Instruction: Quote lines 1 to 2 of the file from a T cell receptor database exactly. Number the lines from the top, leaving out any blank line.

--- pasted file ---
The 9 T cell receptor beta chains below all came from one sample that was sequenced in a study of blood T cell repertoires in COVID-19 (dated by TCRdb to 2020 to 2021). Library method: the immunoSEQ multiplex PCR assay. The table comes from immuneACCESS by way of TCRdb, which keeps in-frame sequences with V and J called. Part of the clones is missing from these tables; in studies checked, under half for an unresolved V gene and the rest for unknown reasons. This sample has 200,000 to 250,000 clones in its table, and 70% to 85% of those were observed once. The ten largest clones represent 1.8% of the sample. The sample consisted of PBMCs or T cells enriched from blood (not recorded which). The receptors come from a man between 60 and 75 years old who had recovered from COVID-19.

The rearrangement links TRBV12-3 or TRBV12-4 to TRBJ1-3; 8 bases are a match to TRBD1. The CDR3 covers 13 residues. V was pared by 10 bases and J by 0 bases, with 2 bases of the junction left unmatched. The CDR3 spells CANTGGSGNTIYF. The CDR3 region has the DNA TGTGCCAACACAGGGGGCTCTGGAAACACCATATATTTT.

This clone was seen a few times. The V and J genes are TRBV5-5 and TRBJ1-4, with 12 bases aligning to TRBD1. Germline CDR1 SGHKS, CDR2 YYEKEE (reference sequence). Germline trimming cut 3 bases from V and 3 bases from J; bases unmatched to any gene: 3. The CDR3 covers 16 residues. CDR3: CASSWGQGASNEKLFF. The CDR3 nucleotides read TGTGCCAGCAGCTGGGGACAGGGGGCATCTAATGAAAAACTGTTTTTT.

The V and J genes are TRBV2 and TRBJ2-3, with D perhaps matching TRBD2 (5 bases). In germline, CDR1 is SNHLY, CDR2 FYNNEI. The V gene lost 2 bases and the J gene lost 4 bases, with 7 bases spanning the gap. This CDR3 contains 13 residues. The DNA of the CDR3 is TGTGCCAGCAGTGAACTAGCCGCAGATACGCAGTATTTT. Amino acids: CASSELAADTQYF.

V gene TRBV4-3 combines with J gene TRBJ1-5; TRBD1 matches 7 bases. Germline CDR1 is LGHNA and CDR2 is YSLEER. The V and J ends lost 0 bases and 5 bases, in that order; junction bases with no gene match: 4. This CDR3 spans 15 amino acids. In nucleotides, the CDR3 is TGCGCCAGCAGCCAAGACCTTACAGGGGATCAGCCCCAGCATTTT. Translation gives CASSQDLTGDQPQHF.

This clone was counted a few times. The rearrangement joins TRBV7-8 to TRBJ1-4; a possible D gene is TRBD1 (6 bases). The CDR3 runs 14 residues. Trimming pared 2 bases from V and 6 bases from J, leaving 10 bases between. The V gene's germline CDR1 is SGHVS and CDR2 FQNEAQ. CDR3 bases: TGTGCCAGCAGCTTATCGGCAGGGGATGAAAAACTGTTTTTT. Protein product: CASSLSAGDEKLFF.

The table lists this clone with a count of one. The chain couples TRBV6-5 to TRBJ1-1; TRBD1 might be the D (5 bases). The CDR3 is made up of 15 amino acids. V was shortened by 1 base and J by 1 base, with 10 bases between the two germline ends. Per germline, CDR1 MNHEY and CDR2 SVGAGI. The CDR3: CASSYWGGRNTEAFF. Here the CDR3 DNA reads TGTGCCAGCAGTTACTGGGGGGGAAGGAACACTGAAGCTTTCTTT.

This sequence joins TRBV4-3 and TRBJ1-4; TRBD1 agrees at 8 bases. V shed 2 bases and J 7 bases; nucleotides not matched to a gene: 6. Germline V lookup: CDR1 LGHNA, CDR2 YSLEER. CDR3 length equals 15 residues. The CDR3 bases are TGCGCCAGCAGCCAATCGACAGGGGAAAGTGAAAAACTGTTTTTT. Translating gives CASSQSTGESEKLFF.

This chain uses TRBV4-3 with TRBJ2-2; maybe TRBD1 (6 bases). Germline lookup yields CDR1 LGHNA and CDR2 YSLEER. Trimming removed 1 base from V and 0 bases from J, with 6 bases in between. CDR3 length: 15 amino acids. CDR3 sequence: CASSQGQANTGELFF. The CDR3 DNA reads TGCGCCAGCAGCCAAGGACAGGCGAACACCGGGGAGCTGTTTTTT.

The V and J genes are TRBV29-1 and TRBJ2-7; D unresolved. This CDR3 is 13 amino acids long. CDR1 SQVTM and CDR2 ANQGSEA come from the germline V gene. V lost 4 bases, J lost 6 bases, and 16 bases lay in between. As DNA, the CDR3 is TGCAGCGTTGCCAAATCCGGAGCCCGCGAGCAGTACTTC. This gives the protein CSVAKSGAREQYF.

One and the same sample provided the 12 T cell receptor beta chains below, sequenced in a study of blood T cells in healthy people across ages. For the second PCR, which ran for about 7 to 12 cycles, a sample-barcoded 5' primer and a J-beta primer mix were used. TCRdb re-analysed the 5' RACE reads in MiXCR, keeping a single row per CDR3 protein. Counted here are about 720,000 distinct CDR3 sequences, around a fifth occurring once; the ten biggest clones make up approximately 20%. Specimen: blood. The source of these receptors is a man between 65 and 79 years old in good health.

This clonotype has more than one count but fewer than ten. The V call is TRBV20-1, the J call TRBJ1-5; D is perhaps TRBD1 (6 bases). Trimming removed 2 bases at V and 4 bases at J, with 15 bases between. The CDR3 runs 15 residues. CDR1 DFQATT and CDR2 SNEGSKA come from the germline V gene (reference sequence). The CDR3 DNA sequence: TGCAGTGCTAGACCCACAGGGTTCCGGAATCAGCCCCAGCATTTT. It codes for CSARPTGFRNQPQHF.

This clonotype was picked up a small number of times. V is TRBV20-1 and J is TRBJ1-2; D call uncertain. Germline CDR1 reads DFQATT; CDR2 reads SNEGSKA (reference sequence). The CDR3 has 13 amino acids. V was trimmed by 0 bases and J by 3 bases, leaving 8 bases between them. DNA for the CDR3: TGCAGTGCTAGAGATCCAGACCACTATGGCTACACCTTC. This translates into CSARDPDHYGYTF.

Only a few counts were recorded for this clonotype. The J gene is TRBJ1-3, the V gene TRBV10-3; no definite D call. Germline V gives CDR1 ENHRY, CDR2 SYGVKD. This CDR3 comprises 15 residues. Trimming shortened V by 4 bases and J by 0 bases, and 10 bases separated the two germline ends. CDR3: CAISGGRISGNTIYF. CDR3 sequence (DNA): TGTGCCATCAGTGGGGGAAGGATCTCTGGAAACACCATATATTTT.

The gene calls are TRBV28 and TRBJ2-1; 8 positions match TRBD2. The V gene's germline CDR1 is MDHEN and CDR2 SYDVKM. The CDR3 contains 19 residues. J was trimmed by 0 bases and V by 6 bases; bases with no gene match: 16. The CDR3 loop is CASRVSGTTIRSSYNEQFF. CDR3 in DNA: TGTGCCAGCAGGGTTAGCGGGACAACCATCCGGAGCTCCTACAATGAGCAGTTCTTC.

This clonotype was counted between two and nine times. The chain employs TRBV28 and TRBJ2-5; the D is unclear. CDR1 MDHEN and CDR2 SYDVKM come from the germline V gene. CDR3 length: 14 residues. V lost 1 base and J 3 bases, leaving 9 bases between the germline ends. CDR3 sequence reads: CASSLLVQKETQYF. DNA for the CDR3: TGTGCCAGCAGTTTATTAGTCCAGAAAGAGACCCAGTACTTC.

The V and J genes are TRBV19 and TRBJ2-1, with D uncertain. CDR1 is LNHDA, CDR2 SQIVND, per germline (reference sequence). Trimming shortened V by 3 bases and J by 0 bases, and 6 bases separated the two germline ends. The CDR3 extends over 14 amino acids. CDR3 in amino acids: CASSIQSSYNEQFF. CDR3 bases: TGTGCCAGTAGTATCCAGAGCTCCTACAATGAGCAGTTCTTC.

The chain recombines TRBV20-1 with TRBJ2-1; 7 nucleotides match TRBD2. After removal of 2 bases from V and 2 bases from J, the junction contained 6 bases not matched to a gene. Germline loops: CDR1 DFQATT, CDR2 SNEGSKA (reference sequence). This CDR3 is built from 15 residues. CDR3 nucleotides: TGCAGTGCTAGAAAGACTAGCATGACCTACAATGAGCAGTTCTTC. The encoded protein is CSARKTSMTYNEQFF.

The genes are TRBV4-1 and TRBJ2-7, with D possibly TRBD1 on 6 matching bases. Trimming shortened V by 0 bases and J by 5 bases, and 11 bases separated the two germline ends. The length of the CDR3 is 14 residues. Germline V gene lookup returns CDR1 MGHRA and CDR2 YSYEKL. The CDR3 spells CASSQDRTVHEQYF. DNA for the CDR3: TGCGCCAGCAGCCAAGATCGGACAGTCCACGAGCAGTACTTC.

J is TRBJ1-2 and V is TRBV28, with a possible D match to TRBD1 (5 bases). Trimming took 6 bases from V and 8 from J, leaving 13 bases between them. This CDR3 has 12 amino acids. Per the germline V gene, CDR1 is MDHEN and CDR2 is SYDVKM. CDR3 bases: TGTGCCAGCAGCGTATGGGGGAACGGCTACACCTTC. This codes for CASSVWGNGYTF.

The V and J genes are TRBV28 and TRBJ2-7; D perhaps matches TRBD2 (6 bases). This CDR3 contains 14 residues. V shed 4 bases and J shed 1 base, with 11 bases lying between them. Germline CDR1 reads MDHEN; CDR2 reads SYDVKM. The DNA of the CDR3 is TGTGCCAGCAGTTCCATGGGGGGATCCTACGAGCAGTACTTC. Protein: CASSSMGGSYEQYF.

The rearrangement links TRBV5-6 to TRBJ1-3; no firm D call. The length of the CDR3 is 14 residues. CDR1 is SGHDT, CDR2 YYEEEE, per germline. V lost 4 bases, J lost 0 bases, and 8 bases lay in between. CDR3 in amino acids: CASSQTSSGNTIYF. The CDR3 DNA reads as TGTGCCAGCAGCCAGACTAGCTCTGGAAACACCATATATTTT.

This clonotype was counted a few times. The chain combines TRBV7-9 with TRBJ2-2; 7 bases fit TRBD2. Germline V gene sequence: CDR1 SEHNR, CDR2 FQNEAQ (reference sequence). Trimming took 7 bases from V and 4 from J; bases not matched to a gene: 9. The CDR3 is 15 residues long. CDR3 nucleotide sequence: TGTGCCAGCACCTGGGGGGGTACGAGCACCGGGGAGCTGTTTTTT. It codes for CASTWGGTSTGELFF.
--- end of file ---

The 9 T cell receptor beta chains below all came from one sample that was sequenced in a study of blood T cell repertoires in COVID-19 (dated by TCRdb to 2020 to 2021). Library method: the immunoSEQ multiplex PCR assay. The table comes from immuneACCESS by way of TCRdb, which keeps in-frame sequences with V and J called. Part of the clones is missing from these tables; in studies checked, under half for an unresolved V gene and the rest for unknown reasons. This sample has 200,000 to 250,000 clones in its table, and 70% to 85% of those were observed once. The ten largest clones represent 1.8% of the sample. The sample consisted of PBMCs or T cells enriched from blood (not recorded which). The receptors come from a man between 60 and 75 years old who had recovered from COVID-19.

The rearrangement links TRBV12-3 or TRBV12-4 to TRBJ1-3; 8 bases are a match to TRBD1. The CDR3 covers 13 residues. V was pared by 10 bases and J by 0 bases, with 2 bases of the junction left unmatched. The CDR3 spells CANTGGSGNTIYF. The CDR3 region has the DNA TGTGCCAACACAGGGGGCTCTGGAAACACCATATATTTT.